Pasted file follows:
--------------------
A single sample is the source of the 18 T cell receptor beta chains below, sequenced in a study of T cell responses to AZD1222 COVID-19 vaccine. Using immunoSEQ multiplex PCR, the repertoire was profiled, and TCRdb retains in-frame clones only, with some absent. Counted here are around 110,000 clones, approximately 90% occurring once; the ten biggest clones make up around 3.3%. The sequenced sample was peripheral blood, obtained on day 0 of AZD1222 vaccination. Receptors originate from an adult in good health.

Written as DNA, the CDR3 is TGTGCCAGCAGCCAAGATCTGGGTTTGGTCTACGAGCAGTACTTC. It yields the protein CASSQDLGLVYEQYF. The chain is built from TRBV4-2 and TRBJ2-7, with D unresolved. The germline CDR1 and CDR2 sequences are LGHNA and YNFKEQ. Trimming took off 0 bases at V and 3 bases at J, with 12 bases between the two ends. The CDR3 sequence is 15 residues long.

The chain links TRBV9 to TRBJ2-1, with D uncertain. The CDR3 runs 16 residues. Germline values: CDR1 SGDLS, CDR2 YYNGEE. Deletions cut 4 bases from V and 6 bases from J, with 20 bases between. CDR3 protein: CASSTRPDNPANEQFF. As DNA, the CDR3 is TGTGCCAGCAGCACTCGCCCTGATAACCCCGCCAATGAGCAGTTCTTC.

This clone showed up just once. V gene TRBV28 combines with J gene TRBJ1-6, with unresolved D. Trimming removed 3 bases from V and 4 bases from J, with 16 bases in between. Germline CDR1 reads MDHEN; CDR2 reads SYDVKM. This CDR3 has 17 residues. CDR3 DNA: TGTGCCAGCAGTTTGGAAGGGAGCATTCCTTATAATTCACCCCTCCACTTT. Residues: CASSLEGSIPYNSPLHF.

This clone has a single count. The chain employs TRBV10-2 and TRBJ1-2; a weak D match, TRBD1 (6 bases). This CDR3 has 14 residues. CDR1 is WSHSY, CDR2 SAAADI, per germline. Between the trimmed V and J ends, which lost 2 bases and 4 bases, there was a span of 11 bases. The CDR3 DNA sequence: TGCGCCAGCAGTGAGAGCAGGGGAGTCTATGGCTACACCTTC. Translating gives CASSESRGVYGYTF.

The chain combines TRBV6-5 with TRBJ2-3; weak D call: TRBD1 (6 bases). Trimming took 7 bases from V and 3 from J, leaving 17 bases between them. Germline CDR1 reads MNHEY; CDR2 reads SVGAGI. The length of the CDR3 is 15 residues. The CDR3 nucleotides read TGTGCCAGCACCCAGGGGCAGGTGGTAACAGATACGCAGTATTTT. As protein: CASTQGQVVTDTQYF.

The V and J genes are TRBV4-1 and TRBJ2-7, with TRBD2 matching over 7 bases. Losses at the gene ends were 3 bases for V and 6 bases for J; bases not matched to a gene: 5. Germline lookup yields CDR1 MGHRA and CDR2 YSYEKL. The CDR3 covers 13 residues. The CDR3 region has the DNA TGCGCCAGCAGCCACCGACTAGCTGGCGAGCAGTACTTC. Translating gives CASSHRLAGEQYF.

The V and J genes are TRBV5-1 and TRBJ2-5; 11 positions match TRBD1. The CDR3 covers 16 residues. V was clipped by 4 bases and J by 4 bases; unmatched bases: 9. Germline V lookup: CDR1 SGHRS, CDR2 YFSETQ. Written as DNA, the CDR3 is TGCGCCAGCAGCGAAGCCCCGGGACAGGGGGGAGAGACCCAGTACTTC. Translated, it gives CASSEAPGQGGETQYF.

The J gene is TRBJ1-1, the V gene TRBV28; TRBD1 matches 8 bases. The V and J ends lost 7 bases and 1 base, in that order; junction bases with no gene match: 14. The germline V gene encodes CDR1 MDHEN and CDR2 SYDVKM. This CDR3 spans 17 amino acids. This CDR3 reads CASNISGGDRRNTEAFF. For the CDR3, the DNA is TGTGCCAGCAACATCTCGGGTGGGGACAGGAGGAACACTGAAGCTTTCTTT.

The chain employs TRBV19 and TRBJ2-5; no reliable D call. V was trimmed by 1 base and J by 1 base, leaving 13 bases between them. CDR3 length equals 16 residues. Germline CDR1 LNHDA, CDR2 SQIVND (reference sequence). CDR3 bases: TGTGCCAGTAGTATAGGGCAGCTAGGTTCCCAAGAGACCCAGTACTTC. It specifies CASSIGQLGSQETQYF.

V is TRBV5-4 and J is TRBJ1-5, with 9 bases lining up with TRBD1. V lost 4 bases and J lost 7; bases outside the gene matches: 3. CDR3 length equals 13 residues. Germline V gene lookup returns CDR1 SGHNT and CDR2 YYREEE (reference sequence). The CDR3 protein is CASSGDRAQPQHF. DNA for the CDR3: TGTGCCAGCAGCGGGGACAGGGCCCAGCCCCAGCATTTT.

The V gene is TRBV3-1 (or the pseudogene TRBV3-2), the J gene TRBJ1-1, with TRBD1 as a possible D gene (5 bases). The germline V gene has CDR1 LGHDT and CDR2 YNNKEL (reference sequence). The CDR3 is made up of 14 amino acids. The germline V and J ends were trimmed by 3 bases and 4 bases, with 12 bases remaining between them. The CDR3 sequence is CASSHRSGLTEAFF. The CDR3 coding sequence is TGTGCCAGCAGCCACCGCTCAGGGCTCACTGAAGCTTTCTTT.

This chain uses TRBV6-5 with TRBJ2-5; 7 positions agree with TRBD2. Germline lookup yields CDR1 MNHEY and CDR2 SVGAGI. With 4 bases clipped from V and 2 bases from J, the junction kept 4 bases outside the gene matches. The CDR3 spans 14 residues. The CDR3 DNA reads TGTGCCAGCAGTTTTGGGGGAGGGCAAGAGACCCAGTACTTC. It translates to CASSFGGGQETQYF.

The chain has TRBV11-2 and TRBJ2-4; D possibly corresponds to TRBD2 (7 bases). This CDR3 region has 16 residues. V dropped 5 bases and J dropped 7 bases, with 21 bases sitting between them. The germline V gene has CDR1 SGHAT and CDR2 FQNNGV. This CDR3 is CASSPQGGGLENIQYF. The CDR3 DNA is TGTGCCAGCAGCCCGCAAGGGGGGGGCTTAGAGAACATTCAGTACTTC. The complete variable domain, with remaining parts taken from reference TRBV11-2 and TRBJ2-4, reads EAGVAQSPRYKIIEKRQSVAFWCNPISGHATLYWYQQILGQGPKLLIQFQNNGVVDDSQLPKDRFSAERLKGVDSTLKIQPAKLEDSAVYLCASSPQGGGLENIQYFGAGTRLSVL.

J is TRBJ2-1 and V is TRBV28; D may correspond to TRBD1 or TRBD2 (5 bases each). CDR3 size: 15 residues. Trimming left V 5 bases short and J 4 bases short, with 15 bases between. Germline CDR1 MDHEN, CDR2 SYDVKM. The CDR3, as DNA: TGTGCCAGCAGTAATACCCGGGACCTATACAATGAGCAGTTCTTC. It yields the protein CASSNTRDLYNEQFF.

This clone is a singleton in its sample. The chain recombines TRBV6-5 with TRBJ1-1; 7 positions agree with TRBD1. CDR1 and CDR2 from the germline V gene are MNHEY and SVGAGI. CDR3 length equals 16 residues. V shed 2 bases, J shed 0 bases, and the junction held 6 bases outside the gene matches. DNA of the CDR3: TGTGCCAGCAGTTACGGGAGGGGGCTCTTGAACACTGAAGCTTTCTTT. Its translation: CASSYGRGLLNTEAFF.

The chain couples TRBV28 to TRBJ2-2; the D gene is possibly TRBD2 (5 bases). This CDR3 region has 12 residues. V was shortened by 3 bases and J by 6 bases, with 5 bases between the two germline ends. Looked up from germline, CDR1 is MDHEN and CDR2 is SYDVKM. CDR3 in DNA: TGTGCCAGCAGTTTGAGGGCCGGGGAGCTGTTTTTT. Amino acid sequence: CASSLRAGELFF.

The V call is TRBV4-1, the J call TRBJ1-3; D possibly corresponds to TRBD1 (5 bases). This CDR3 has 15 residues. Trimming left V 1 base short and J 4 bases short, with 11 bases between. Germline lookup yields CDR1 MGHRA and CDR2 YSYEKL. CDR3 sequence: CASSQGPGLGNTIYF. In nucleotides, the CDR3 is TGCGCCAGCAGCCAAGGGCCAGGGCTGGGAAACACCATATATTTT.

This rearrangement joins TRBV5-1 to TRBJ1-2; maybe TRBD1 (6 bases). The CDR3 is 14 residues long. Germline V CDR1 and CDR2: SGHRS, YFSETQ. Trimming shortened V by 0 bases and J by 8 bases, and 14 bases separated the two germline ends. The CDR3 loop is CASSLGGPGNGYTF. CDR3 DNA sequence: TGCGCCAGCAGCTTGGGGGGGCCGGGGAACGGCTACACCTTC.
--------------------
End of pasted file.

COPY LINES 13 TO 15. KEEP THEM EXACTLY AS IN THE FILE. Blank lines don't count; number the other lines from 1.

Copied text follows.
This chain uses TRBV6-5 with TRBJ2-5; 7 positions agree with TRBD2. Germline lookup yields CDR1 MNHEY and CDR2 SVGAGI. With 4 bases clipped from V and 2 bases from J, the junction kept 4 bases outside the gene matches. The CDR3 spans 14 residues. The CDR3 DNA reads TGTGCCAGCAGTTTTGGGGGAGGGCAAGAGACCCAGTACTTC. It translates to CASSFGGGQETQYF.

The chain has TRBV11-2 and TRBJ2-4; D possibly corresponds to TRBD2 (7 bases). This CDR3 region has 16 residues. V dropped 5 bases and J dropped 7 bases, with 21 bases sitting between them. The germline V gene has CDR1 SGHAT and CDR2 FQNNGV. This CDR3 is CASSPQGGGLENIQYF. The CDR3 DNA is TGTGCCAGCAGCCCGCAAGGGGGGGGCTTAGAGAACATTCAGTACTTC. The complete variable domain, with remaining parts taken from reference TRBV11-2 and TRBJ2-4, reads EAGVAQSPRYKIIEKRQSVAFWCNPISGHATLYWYQQILGQGPKLLIQFQNNGVVDDSQLPKDRFSAERLKGVDSTLKIQPAKLEDSAVYLCASSPQGGGLENIQYFGAGTRLSVL.

J is TRBJ2-1 and V is TRBV28; D may correspond to TRBD1 or TRBD2 (5 bases each). CDR3 size: 15 residues. Trimming left V 5 bases short and J 4 bases short, with 15 bases between. Germline CDR1 MDHEN, CDR2 SYDVKM. The CDR3, as DNA: TGTGCCAGCAGTAATACCCGGGACCTATACAATGAGCAGTTCTTC. It yields the protein CASSNTRDLYNEQFF.